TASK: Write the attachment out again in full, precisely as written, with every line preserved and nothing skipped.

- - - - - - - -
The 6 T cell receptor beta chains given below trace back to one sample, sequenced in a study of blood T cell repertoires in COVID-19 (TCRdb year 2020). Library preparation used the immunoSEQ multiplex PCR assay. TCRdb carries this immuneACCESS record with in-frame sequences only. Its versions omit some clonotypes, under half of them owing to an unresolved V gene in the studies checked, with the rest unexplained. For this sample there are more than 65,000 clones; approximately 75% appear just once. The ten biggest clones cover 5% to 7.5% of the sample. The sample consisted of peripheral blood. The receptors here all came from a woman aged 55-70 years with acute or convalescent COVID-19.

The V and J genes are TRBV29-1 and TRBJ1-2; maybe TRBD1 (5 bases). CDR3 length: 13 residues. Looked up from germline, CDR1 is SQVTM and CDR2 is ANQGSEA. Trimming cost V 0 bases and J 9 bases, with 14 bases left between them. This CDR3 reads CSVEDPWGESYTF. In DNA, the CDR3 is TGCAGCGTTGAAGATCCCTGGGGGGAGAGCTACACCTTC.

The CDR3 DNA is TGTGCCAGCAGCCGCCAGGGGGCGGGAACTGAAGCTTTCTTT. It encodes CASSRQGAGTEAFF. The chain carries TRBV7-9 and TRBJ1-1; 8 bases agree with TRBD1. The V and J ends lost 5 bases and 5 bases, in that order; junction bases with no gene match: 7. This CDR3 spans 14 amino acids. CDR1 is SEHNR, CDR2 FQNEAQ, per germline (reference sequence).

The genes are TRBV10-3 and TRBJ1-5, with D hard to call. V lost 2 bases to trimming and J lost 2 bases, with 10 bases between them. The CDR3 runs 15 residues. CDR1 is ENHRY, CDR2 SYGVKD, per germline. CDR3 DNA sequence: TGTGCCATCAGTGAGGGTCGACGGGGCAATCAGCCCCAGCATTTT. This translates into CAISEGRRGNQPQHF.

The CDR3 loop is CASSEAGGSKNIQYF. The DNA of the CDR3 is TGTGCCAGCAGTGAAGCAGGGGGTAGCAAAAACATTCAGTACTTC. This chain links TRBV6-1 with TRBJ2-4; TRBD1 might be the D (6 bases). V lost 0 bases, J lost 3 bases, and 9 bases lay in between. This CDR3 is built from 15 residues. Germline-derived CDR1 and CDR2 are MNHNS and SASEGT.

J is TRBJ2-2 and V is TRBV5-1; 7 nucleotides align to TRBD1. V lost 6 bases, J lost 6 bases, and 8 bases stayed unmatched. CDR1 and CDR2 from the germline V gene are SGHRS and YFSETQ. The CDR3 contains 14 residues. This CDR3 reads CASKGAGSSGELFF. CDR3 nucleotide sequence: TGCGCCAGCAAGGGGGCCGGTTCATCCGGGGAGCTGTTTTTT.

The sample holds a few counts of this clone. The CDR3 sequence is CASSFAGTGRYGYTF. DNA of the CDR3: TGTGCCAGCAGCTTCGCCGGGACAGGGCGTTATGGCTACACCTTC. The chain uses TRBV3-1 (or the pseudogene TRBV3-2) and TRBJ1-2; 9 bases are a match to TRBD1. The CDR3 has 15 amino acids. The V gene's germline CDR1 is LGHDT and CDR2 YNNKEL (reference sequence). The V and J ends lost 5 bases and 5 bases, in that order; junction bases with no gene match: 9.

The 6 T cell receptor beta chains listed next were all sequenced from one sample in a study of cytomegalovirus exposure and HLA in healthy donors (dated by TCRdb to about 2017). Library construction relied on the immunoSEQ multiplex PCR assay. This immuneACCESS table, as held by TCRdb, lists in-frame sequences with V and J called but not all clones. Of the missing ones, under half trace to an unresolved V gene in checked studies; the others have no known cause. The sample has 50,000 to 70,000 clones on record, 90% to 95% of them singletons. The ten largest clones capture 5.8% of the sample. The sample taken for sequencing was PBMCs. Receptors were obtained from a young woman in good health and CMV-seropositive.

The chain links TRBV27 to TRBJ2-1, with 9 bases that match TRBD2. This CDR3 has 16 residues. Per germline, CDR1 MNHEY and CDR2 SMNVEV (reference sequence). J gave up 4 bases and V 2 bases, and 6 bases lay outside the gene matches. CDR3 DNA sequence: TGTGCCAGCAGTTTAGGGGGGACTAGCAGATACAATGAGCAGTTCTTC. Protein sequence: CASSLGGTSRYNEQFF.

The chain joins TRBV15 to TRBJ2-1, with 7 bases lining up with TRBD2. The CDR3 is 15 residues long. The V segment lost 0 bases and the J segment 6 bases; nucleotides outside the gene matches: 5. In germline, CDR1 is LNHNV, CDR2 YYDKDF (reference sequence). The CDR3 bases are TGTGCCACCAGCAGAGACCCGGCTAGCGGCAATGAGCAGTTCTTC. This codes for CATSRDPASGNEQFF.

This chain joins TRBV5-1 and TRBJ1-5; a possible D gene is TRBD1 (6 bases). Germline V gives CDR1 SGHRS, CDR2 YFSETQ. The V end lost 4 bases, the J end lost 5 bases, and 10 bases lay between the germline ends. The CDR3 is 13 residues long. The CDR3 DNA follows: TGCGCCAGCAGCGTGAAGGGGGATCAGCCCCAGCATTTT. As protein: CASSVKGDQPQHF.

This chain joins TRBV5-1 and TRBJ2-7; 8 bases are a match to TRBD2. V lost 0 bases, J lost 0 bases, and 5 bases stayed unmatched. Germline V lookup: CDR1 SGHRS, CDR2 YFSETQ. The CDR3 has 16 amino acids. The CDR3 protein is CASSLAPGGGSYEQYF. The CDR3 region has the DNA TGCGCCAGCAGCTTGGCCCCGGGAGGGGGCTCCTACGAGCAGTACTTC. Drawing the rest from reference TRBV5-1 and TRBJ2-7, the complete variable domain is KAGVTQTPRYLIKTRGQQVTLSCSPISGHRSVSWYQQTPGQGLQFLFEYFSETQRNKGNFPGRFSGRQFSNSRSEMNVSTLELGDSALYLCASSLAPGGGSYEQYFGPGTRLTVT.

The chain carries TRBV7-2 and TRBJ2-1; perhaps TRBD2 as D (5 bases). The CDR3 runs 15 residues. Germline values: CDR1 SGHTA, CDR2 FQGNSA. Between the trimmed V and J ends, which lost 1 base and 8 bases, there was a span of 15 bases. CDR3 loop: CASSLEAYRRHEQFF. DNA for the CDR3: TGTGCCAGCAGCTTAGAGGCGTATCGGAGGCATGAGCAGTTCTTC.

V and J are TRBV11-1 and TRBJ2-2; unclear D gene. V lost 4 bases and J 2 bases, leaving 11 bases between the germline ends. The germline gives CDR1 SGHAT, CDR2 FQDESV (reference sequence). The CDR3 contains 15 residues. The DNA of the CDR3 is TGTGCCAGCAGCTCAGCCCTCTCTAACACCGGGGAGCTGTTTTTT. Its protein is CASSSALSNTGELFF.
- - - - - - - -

The 6 T cell receptor beta chains given below trace back to one sample, sequenced in a study of blood T cell repertoires in COVID-19 (TCRdb year 2020). Library preparation used the immunoSEQ multiplex PCR assay. TCRdb carries this immuneACCESS record with in-frame sequences only. Its versions omit some clonotypes, under half of them owing to an unresolved V gene in the studies checked, with the rest unexplained. For this sample there are more than 65,000 clones; approximately 75% appear just once. The ten biggest clones cover 5% to 7.5% of the sample. The sample consisted of peripheral blood. The receptors here all came from a woman aged 55-70 years with acute or convalescent COVID-19.

The V and J genes are TRBV29-1 and TRBJ1-2; maybe TRBD1 (5 bases). CDR3 length: 13 residues. Looked up from germline, CDR1 is SQVTM and CDR2 is ANQGSEA. Trimming cost V 0 bases and J 9 bases, with 14 bases left between them. This CDR3 reads CSVEDPWGESYTF. In DNA, the CDR3 is TGCAGCGTTGAAGATCCCTGGGGGGAGAGCTACACCTTC.

The CDR3 DNA is TGTGCCAGCAGCCGCCAGGGGGCGGGAACTGAAGCTTTCTTT. It encodes CASSRQGAGTEAFF. The chain carries TRBV7-9 and TRBJ1-1; 8 bases agree with TRBD1. The V and J ends lost 5 bases and 5 bases, in that order; junction bases with no gene match: 7. This CDR3 spans 14 amino acids. CDR1 is SEHNR, CDR2 FQNEAQ, per germline (reference sequence).

The genes are TRBV10-3 and TRBJ1-5, with D hard to call. V lost 2 bases to trimming and J lost 2 bases, with 10 bases between them. The CDR3 runs 15 residues. CDR1 is ENHRY, CDR2 SYGVKD, per germline. CDR3 DNA sequence: TGTGCCATCAGTGAGGGTCGACGGGGCAATCAGCCCCAGCATTTT. This translates into CAISEGRRGNQPQHF.

The CDR3 loop is CASSEAGGSKNIQYF. The DNA of the CDR3 is TGTGCCAGCAGTGAAGCAGGGGGTAGCAAAAACATTCAGTACTTC. This chain links TRBV6-1 with TRBJ2-4; TRBD1 might be the D (6 bases). V lost 0 bases, J lost 3 bases, and 9 bases lay in between. This CDR3 is built from 15 residues. Germline-derived CDR1 and CDR2 are MNHNS and SASEGT.

J is TRBJ2-2 and V is TRBV5-1; 7 nucleotides align to TRBD1. V lost 6 bases, J lost 6 bases, and 8 bases stayed unmatched. CDR1 and CDR2 from the germline V gene are SGHRS and YFSETQ. The CDR3 contains 14 residues. This CDR3 reads CASKGAGSSGELFF. CDR3 nucleotide sequence: TGCGCCAGCAAGGGGGCCGGTTCATCCGGGGAGCTGTTTTTT.

The sample holds a few counts of this clone. The CDR3 sequence is CASSFAGTGRYGYTF. DNA of the CDR3: TGTGCCAGCAGCTTCGCCGGGACAGGGCGTTATGGCTACACCTTC. The chain uses TRBV3-1 (or the pseudogene TRBV3-2) and TRBJ1-2; 9 bases are a match to TRBD1. The CDR3 has 15 amino acids. The V gene's germline CDR1 is LGHDT and CDR2 YNNKEL (reference sequence). The V and J ends lost 5 bases and 5 bases, in that order; junction bases with no gene match: 9.

The 6 T cell receptor beta chains listed next were all sequenced from one sample in a study of cytomegalovirus exposure and HLA in healthy donors (dated by TCRdb to about 2017). Library construction relied on the immunoSEQ multiplex PCR assay. This immuneACCESS table, as held by TCRdb, lists in-frame sequences with V and J called but not all clones. Of the missing ones, under half trace to an unresolved V gene in checked studies; the others have no known cause. The sample has 50,000 to 70,000 clones on record, 90% to 95% of them singletons. The ten largest clones capture 5.8% of the sample. The sample taken for sequencing was PBMCs. Receptors were obtained from a young woman in good health and CMV-seropositive.

The chain links TRBV27 to TRBJ2-1, with 9 bases that match TRBD2. This CDR3 has 16 residues. Per germline, CDR1 MNHEY and CDR2 SMNVEV (reference sequence). J gave up 4 bases and V 2 bases, and 6 bases lay outside the gene matches. CDR3 DNA sequence: TGTGCCAGCAGTTTAGGGGGGACTAGCAGATACAATGAGCAGTTCTTC. Protein sequence: CASSLGGTSRYNEQFF.

The chain joins TRBV15 to TRBJ2-1, with 7 bases lining up with TRBD2. The CDR3 is 15 residues long. The V segment lost 0 bases and the J segment 6 bases; nucleotides outside the gene matches: 5. In germline, CDR1 is LNHNV, CDR2 YYDKDF (reference sequence). The CDR3 bases are TGTGCCACCAGCAGAGACCCGGCTAGCGGCAATGAGCAGTTCTTC. This codes for CATSRDPASGNEQFF.

This chain joins TRBV5-1 and TRBJ1-5; a possible D gene is TRBD1 (6 bases). Germline V gives CDR1 SGHRS, CDR2 YFSETQ. The V end lost 4 bases, the J end lost 5 bases, and 10 bases lay between the germline ends. The CDR3 is 13 residues long. The CDR3 DNA follows: TGCGCCAGCAGCGTGAAGGGGGATCAGCCCCAGCATTTT. As protein: CASSVKGDQPQHF.

This chain joins TRBV5-1 and TRBJ2-7; 8 bases are a match to TRBD2. V lost 0 bases, J lost 0 bases, and 5 bases stayed unmatched. Germline V lookup: CDR1 SGHRS, CDR2 YFSETQ. The CDR3 has 16 amino acids. The CDR3 protein is CASSLAPGGGSYEQYF. The CDR3 region has the DNA TGCGCCAGCAGCTTGGCCCCGGGAGGGGGCTCCTACGAGCAGTACTTC. Drawing the rest from reference TRBV5-1 and TRBJ2-7, the complete variable domain is KAGVTQTPRYLIKTRGQQVTLSCSPISGHRSVSWYQQTPGQGLQFLFEYFSETQRNKGNFPGRFSGRQFSNSRSEMNVSTLELGDSALYLCASSLAPGGGSYEQYFGPGTRLTVT.

The chain carries TRBV7-2 and TRBJ2-1; perhaps TRBD2 as D (5 bases). The CDR3 runs 15 residues. Germline values: CDR1 SGHTA, CDR2 FQGNSA. Between the trimmed V and J ends, which lost 1 base and 8 bases, there was a span of 15 bases. CDR3 loop: CASSLEAYRRHEQFF. DNA for the CDR3: TGTGCCAGCAGCTTAGAGGCGTATCGGAGGCATGAGCAGTTCTTC.

V and J are TRBV11-1 and TRBJ2-2; unclear D gene. V lost 4 bases and J 2 bases, leaving 11 bases between the germline ends. The germline gives CDR1 SGHAT, CDR2 FQDESV (reference sequence). The CDR3 contains 15 residues. The DNA of the CDR3 is TGTGCCAGCAGCTCAGCCCTCTCTAACACCGGGGAGCTGTTTTTT. Its protein is CASSSALSNTGELFF.